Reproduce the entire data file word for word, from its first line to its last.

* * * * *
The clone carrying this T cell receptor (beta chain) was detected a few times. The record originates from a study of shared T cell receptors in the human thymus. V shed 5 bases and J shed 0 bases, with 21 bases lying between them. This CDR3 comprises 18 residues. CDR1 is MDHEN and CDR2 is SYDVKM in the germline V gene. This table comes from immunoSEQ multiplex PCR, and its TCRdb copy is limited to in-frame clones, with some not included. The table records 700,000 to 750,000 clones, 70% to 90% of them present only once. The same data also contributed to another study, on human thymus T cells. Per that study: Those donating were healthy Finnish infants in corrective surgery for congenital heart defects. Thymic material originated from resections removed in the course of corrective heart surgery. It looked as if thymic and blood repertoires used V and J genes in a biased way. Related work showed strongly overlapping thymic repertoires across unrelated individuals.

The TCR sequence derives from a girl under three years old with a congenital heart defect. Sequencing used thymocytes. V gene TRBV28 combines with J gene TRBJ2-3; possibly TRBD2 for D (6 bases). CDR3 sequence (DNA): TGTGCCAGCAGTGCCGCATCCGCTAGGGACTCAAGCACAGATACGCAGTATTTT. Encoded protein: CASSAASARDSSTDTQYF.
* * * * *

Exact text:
The clone carrying this T cell receptor (beta chain) was detected a few times. The record originates from a study of shared T cell receptors in the human thymus. V shed 5 bases and J shed 0 bases, with 21 bases lying between them. This CDR3 comprises 18 residues. CDR1 is MDHEN and CDR2 is SYDVKM in the germline V gene. This table comes from immunoSEQ multiplex PCR, and its TCRdb copy is limited to in-frame clones, with some not included. The table records 700,000 to 750,000 clones, 70% to 90% of them present only once. The same data also contributed to another study, on human thymus T cells. Per that study: Those donating were healthy Finnish infants in corrective surgery for congenital heart defects. Thymic material originated from resections removed in the course of corrective heart surgery. It looked as if thymic and blood repertoires used V and J genes in a biased way. Related work showed strongly overlapping thymic repertoires across unrelated individuals.

The TCR sequence derives from a girl under three years old with a congenital heart defect. Sequencing used thymocytes. V gene TRBV28 combines with J gene TRBJ2-3; possibly TRBD2 for D (6 bases). CDR3 sequence (DNA): TGTGCCAGCAGTGCCGCATCCGCTAGGGACTCAAGCACAGATACGCAGTATTTT. Encoded protein: CASSAASARDSSTDTQYF.